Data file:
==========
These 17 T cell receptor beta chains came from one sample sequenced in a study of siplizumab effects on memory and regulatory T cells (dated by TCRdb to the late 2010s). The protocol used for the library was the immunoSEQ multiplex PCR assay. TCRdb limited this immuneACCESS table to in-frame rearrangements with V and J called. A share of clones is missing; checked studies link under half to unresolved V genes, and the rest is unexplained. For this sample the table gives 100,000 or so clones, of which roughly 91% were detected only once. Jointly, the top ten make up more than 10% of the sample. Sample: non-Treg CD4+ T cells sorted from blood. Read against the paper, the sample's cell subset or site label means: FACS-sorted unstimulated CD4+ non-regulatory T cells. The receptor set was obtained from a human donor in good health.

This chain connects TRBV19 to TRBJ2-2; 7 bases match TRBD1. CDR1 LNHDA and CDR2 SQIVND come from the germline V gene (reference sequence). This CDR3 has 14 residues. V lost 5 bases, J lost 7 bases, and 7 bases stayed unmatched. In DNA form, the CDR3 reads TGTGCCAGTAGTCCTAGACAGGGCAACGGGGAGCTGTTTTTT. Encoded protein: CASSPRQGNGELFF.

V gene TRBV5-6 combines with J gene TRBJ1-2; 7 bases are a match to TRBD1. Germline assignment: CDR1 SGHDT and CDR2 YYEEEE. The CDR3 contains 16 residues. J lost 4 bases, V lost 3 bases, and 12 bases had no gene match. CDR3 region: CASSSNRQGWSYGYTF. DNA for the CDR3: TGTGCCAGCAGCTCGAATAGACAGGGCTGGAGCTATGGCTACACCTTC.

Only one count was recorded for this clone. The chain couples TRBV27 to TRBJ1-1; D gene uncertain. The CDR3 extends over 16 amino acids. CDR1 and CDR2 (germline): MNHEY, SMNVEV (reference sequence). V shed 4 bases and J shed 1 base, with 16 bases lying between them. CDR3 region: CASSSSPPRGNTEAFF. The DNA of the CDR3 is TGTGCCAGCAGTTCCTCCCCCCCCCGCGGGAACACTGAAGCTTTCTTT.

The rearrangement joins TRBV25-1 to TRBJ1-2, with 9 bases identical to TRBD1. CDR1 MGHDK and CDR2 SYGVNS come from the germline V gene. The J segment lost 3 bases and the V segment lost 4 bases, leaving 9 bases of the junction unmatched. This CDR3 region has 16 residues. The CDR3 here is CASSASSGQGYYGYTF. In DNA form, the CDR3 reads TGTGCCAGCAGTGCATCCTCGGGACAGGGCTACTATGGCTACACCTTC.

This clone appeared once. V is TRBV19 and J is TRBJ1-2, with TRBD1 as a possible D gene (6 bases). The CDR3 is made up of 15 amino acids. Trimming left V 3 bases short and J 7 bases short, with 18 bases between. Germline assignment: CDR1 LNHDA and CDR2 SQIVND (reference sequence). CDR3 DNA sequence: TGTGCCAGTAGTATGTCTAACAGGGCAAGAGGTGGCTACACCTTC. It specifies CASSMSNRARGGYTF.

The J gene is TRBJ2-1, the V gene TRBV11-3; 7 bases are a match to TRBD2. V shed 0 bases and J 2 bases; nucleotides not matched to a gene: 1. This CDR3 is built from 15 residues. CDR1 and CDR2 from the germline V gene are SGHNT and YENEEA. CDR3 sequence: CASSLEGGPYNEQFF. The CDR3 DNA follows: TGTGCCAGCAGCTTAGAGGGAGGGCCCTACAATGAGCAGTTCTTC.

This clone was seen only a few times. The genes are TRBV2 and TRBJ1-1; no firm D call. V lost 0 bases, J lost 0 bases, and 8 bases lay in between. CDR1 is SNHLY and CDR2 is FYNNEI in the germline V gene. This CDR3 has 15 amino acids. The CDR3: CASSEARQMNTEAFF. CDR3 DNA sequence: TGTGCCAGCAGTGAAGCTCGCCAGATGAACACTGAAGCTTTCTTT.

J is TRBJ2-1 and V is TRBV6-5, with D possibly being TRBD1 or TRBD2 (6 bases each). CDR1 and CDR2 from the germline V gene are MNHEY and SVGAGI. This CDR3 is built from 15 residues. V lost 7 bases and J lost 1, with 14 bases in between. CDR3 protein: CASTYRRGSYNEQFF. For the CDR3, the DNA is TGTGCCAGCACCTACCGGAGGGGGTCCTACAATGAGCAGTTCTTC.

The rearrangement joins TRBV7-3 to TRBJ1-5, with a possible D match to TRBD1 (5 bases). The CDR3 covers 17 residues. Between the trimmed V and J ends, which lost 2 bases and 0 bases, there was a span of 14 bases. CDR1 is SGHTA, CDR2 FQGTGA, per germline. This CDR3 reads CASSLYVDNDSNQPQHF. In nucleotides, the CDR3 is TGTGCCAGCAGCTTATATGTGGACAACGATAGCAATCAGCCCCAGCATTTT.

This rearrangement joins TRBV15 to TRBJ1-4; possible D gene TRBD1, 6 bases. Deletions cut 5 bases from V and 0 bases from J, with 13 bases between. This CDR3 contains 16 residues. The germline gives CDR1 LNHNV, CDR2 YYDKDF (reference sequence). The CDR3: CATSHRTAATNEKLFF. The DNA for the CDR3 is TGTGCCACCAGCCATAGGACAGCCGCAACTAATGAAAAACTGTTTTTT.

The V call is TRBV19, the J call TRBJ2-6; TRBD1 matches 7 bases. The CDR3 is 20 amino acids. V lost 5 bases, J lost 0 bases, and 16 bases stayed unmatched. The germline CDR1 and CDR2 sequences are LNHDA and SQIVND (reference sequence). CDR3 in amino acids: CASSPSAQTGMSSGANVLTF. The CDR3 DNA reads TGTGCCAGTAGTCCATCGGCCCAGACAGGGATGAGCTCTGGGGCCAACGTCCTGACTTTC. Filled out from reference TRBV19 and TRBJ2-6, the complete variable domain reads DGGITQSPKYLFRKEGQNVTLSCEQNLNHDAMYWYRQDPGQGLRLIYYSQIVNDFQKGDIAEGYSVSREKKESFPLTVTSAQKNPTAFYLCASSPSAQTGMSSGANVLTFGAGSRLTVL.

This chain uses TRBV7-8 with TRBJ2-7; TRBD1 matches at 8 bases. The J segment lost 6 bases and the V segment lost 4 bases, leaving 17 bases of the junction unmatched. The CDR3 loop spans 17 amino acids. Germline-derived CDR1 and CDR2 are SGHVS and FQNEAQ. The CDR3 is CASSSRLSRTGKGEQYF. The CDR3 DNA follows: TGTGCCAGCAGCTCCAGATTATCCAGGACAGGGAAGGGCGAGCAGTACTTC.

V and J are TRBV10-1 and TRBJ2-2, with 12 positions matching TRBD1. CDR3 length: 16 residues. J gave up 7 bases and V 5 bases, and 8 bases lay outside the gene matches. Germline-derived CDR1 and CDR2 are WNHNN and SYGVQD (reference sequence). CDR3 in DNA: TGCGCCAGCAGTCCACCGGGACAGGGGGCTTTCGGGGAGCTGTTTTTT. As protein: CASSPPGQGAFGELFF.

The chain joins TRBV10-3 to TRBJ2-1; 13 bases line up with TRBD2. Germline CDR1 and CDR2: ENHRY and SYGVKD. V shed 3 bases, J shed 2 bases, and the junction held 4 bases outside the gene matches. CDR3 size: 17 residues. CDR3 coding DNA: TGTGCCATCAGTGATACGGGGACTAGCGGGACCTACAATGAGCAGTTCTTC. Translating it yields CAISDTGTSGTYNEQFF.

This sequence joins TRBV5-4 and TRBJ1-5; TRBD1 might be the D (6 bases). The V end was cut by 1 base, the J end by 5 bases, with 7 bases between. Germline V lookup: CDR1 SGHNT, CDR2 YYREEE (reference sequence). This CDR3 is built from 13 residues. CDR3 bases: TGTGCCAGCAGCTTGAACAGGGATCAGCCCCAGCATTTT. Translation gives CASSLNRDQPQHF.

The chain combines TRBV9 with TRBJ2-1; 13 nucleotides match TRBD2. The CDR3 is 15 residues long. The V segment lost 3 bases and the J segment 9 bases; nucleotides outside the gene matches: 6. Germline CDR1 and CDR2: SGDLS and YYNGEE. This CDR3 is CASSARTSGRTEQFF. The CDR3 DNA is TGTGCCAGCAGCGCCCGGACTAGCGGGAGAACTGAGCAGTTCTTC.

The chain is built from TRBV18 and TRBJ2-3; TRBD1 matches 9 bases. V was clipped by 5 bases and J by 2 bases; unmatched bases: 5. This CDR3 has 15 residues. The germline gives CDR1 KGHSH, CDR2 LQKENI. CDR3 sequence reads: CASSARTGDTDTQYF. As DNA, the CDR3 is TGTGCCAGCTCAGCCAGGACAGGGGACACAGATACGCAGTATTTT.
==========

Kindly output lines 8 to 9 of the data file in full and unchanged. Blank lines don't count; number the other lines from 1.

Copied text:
This clone was seen only a few times. The genes are TRBV2 and TRBJ1-1; no firm D call. V lost 0 bases, J lost 0 bases, and 8 bases lay in between. CDR1 is SNHLY and CDR2 is FYNNEI in the germline V gene. This CDR3 has 15 amino acids. The CDR3: CASSEARQMNTEAFF. CDR3 DNA sequence: TGTGCCAGCAGTGAAGCTCGCCAGATGAACACTGAAGCTTTCTTT.

J is TRBJ2-1 and V is TRBV6-5, with D possibly being TRBD1 or TRBD2 (6 bases each). CDR1 and CDR2 from the germline V gene are MNHEY and SVGAGI. This CDR3 is built from 15 residues. V lost 7 bases and J lost 1, with 14 bases in between. CDR3 protein: CASTYRRGSYNEQFF. For the CDR3, the DNA is TGTGCCAGCACCTACCGGAGGGGGTCCTACAATGAGCAGTTCTTC.